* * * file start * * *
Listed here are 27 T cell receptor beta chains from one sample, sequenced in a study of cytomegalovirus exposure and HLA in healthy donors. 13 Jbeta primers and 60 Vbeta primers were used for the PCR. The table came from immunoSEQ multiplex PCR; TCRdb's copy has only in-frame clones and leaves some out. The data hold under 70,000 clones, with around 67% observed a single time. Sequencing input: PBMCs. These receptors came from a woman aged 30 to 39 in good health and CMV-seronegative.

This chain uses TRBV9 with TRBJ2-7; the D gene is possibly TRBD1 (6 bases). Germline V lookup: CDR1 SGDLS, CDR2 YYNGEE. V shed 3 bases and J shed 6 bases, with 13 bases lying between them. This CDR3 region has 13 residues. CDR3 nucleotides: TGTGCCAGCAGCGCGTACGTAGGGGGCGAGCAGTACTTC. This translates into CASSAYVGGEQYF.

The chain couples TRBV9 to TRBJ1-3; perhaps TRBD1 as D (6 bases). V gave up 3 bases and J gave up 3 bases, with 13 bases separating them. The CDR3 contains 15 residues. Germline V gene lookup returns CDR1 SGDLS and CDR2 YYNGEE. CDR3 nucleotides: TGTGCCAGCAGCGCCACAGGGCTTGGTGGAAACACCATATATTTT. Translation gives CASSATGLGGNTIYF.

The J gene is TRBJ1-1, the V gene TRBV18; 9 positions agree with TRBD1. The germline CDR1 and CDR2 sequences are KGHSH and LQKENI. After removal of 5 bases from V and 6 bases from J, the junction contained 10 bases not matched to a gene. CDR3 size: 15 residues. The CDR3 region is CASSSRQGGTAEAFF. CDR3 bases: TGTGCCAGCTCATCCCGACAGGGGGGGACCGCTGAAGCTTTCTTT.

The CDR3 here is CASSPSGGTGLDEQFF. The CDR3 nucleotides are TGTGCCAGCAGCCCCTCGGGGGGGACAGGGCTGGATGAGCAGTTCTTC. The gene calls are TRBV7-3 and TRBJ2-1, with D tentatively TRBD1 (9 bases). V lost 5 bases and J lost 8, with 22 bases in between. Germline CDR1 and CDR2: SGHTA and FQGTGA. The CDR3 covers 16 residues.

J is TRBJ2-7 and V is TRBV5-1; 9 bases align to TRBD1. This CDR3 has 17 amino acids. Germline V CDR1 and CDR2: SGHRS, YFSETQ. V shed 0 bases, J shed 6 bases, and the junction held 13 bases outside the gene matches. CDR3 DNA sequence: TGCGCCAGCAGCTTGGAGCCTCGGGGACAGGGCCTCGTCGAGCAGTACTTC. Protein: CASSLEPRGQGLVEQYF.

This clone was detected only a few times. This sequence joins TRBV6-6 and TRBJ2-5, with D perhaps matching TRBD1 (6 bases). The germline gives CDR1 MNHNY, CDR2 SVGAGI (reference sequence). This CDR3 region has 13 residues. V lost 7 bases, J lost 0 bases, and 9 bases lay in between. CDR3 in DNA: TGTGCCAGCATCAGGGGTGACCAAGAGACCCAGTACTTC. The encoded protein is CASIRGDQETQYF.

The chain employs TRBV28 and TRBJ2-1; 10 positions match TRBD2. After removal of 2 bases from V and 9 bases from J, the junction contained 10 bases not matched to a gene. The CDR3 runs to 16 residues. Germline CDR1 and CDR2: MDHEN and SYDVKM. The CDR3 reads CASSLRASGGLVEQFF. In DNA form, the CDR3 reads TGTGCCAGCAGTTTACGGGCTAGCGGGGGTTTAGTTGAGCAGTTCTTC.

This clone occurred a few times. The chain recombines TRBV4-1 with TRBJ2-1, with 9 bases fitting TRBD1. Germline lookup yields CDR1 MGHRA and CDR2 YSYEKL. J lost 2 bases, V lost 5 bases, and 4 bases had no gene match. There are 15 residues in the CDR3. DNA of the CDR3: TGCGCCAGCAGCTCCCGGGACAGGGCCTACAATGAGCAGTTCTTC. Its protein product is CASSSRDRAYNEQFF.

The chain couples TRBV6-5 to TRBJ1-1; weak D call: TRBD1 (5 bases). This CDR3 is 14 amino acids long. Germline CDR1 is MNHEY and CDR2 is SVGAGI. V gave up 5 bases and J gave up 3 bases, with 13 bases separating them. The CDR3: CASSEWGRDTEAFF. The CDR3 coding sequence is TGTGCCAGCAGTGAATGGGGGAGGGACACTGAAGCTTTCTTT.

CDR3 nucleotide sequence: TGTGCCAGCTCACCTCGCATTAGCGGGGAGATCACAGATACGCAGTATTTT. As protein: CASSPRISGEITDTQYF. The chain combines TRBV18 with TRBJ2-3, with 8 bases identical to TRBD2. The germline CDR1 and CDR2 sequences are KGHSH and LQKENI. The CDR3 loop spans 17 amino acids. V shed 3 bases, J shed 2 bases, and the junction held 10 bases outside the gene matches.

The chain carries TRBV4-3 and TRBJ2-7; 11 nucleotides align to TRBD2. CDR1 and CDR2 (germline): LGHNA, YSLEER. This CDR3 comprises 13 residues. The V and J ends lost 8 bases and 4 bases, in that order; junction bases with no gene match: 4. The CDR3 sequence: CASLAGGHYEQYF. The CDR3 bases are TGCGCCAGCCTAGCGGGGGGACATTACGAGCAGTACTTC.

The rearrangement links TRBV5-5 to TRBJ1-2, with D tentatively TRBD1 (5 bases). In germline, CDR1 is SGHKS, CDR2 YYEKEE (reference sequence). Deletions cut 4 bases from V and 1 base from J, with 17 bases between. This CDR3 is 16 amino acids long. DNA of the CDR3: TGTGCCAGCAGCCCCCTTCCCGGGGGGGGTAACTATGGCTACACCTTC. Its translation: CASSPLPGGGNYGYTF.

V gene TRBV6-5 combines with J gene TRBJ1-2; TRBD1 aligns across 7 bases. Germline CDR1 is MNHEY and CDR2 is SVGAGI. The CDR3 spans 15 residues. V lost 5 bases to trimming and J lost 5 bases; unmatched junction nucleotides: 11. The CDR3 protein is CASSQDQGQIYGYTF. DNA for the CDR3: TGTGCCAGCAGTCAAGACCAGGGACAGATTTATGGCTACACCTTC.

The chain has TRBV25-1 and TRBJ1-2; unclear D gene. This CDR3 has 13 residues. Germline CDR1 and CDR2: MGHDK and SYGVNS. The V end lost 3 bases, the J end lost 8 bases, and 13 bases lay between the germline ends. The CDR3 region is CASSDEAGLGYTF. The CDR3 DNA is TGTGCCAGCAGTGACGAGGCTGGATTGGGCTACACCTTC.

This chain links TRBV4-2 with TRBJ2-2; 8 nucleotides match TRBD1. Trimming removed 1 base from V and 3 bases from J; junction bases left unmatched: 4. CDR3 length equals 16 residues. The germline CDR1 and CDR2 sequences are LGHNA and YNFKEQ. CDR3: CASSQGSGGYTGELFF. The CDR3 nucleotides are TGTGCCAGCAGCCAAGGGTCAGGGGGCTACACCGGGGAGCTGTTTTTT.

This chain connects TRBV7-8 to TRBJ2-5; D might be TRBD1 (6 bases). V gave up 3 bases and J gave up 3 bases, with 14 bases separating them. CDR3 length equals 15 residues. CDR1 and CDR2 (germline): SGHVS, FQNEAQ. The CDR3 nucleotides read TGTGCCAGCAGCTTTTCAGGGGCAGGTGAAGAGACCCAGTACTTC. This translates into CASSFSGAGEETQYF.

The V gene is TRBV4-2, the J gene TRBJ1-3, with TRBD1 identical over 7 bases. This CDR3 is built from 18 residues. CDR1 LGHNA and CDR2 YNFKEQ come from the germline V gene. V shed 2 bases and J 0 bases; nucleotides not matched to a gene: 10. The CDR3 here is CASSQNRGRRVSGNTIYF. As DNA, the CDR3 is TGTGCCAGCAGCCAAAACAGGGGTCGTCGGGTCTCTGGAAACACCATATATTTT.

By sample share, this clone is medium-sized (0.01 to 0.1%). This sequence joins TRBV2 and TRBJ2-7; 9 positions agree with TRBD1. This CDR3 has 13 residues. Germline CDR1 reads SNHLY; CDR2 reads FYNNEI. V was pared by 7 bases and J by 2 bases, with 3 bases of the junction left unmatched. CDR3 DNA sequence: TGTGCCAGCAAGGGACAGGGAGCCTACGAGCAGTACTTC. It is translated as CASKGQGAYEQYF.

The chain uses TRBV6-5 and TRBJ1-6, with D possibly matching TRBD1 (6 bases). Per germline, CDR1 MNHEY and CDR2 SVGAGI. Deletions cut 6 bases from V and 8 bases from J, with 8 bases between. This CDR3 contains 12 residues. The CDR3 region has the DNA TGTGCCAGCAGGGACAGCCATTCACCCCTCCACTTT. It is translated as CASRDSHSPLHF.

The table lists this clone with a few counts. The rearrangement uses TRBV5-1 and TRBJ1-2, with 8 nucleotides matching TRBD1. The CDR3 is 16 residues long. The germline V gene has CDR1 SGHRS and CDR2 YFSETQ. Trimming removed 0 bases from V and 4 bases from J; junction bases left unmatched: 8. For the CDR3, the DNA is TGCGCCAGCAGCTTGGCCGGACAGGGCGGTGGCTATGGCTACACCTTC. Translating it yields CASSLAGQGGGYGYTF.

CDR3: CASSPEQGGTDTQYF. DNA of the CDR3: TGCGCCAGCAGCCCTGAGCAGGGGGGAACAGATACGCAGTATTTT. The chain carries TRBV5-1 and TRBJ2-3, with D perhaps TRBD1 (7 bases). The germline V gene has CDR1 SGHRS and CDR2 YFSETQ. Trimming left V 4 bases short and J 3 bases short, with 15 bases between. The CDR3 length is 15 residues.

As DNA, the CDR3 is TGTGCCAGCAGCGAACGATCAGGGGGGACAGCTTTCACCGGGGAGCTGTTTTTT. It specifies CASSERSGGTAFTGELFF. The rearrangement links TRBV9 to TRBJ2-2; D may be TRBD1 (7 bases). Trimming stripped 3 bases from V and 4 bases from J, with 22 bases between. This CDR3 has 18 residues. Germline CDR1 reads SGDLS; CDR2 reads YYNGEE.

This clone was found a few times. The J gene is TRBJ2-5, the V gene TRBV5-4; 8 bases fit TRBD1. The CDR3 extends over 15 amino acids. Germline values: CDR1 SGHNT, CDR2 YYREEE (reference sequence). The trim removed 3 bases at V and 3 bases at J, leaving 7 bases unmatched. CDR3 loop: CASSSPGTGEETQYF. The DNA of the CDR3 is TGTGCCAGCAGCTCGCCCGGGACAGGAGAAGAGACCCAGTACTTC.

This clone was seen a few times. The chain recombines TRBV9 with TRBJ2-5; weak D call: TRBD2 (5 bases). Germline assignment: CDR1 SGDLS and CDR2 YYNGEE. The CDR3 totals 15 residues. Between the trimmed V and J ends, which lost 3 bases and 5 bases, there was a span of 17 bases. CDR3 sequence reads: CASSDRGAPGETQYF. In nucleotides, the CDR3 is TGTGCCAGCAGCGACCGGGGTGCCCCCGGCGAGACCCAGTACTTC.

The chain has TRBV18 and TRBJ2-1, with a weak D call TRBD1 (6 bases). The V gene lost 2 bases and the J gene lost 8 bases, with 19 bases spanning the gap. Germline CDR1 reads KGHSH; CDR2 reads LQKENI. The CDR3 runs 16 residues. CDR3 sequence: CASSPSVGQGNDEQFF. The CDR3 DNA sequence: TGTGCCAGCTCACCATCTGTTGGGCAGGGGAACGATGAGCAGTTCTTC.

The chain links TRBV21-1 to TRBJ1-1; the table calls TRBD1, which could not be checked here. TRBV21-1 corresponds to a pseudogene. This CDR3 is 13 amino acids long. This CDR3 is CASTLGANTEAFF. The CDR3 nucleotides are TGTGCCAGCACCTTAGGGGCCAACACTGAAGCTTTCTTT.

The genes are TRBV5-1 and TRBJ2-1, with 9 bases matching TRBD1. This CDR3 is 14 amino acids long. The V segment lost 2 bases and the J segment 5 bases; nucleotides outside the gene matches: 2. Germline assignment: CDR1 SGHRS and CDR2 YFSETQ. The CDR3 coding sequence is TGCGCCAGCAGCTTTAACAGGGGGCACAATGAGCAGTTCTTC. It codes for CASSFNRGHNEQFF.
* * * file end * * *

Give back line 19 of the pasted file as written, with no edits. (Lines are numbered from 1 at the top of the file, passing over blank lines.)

By sample share, this clone is medium-sized (0.01 to 0.1%). This sequence joins TRBV2 and TRBJ2-7; 9 positions agree with TRBD1. This CDR3 has 13 residues. Germline CDR1 reads SNHLY; CDR2 reads FYNNEI. V was pared by 7 bases and J by 2 bases, with 3 bases of the junction left unmatched. CDR3 DNA sequence: TGTGCCAGCAAGGGACAGGGAGCCTACGAGCAGTACTTC. It is translated as CASKGQGAYEQYF.